Saturday, December 31, 2011

Diamonds to a yegg / SUN 1-1-12 / Twelve Oaks neighbor / Quijano Don Quixote's real name / Swirly marbles

Constructor: Patrick Berry

Relative difficulty: Medium

THEME: "Addendum" — sound of "um" is added to end of familiar phrases, creating wacky phrases, which are clued "?"-style

Word of the Day: GOLEM (119A: Monster of Jewish folklore) —
In Jewish folklore, a golem [...] is an animated anthropomorphic being, created entirely from inanimate matter. The word was used to mean an amorphous, unformed material in Psalms and medieval writing. // The most famous golem narrative involves Judah Loew ben Bezalel, the late 16th century chief rabbi of Prague. // The word golem occurs once in the Bible in Psalm 139:16, which uses the word גלמי, meaning "my unshaped form". The Mishnah uses the term for an uncultivated person: "Seven characteristics are in an uncultivated person, and seven in a learned one", Pirkei Avos 5:9 in the Hebrew text (English translations vary). In modern Hebrew golem is used to mean "dumb" or "helpless". Similarly, its is often used today as a metaphor for a brainless lunk or entity who serves man under controlled conditions but is hostile to him and others. "Golem" passed into Yiddish as goylem to mean someone who is clumsy or slow. (wikipedia)
• • •

Reader wrote me ahead of time and told me this was probably the easiest Sunday puzzle she'd ever done, so I was expecting some kind of record time, but I wasn't even close. It's reasonably easy, but I was hardly faster than normal. There were enough odd words and crafty clues to keep me busy. No strong feelings about the puzzle one way or another. Seems pretty good to me — the "funny" phrases are at the very least interesting, the stacks of two theme answers (NW, SE) are impressive, and the fill is unsurprisingly smooth. What's most weird about this puzzle is the preponderance of cheater squares — black squares that do not add to the word count of the puzzle. These are typically added to make the grid easier to fill, and constructors tend to avoid them if possible. I count ten (!) in this grid. This makes for a choppier grid with shorter fill, especially through the middle. A handful of cheaters in a Sunday grid isn't that remarkable, but I'm a little surprised there are this many, especially in a Patrick Berry puzzle. Still, the result is smooth and mostly enjoyable, so I can't complain too much. Well, I can, but I won't.

Just a few hang-ups today, most notably in the SW, where LONG FOR really made a mess of things for a while. Took a while before I had the good sense to change it to ACHE FOR (89A: Desperately want). I thought TOM was the [Pal of Huck Finn] (JIM) and thought the [Injury symptom] was a CRINK or a CRICK before I ever got to SHOCK. Never heard of MUMM, as far as I know (83D: Big name in Champagne). Wanted MOËT, then wanted ... nothing. Had no idea where Twelve Oaks was. Thought maybe somewhere near NAPA. But no, it's fictional, and it's neighbor is TARA. Took an embarrassingly long time to see NOAH (105A: Rainy day planner?). And FORELEG, yikes. Not a body part I think of or read about much, if ever, so that took a while (19D: "Praying" part of a praying mantis). On the other hand, we had a Zener card-themed puzzle not too long ago, so ESP was easy (75D: Ability to identify Zener cards), and I read a lot of crime fiction, so ICE (70D: Diamonds, to a yegg) and BOGART (14D: "The Big Sleep" co-star, 1946) were cinches. I've read (most of) Don Quixote, but had no recollection of his "real" first name (ALONSO). Not sure I understand the clue on EAT IN (109A: Restaurant greeter's option). If I'm talking to a "greeter," I'm (almost by definition) eating in. Context is lost on me.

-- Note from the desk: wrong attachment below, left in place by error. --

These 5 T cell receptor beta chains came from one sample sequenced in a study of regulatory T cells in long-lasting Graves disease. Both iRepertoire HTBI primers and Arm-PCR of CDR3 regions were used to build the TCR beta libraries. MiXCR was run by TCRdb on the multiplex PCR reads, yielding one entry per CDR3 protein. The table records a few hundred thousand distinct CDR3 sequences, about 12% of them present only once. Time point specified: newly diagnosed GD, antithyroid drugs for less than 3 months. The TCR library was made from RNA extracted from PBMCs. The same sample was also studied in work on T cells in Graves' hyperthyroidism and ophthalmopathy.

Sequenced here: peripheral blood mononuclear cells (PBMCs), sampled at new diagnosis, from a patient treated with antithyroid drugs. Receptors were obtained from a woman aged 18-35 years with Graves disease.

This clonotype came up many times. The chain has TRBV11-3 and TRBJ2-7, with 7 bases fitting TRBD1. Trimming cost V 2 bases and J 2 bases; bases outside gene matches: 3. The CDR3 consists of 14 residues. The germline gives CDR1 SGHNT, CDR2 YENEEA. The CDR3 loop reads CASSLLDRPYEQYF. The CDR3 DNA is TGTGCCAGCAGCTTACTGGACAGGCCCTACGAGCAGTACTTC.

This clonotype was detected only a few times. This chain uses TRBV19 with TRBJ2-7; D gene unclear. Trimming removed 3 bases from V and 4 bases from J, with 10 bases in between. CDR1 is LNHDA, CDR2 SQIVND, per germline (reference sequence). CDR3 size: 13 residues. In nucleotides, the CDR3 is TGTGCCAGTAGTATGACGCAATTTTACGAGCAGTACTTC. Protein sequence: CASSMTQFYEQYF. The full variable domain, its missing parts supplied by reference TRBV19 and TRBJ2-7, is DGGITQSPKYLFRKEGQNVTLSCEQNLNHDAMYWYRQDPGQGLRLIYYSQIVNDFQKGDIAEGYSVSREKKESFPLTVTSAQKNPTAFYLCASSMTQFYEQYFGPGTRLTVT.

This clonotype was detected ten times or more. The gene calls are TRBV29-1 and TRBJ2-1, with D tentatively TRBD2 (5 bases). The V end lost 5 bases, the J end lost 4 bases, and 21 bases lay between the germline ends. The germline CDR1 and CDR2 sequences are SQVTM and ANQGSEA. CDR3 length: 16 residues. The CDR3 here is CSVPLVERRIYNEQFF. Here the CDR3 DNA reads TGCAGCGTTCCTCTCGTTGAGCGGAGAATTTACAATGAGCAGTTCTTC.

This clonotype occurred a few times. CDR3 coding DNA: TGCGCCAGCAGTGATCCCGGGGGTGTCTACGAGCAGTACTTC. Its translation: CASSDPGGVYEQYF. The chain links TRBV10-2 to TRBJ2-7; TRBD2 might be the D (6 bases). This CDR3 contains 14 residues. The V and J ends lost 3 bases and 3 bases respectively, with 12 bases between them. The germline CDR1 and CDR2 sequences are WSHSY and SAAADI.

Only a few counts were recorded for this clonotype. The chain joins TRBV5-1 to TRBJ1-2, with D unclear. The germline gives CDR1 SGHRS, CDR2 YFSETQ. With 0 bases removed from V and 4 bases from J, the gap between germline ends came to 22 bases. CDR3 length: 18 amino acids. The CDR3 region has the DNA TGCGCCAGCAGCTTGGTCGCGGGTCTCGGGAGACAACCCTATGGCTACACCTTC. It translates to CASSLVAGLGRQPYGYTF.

Theme answers:
  • 18A: Pool ball's "Watch this!" comment? ("SEE IF I CAROM") — awesome
  • 23A: High-mounted window you can't stop looking at? (HYPNOTIC TRANSOM)
  • 32A: Part of a watch touching the breastbone? (STEM TO STERNUM)
  • 46A: "You don't have to be busy to look busy," e.g.? (OFFICE MAXIM)
  • 59A: Pill that relieves computer-related anxiety? (SILICON VALIUM) — again, awesome
  • 71A: Inhuman group of golfers? (BRUTE FOURSOME)
  • 81A: Sultan's wife, perhaps? (HEAD OF HAREM)
  • 99A: Jungle king's jeans and overalls? (THE LION'S DENIM)
  • 110A: Ennui among quantum physicists? (PARTICLE BOREDOM)
  • 116A: Dessert delivered over the internet? (PIE A LA MODEM)    

  • 13A: Crosswise to the keel (ABEAM) — like ABAFT, I learned this from xwords.
  • 22A: Onetime first name in Israeli politics (GOLDA) — had this been four letters, I'd have been lost, but at five, GOLDA was the first name to come to mind.
  • 79A: Handbag monogram (YSL) — one of the few fashion monogram's I'm aware of (besides, perhaps, DKNY).
  • 86A: Reed of rock (LOU) — wanted OBOE (no, not really)

  • 87A: "1984" superstate (EURASIA) — somehow, this never seems fictional enough to be from "1984"; but there it is.
  • 2D: Jimi Hendrix's debut single ("HEY JOE") — already one of the most searched for terms of the day—I apparently covered it in a bygone write-up.
  • 8A: "___ hath an enemy called ignorance": Ben Jonson ("ART") — I teach Jonson every year but didn't know this. One of two literary quotes today, the other coming from Harriet Beecher STOWE (29D: Best-selling author who wrote "I did not write it. God wrote it. I merely did his dictation").
  • 13D: Swirly marbles (AGATES) — considered AGGIES for a bit. That's slang for AGATES, right? I've never played marbles, so what do I know?

Signed, Rex Parker, King of CrossWorld

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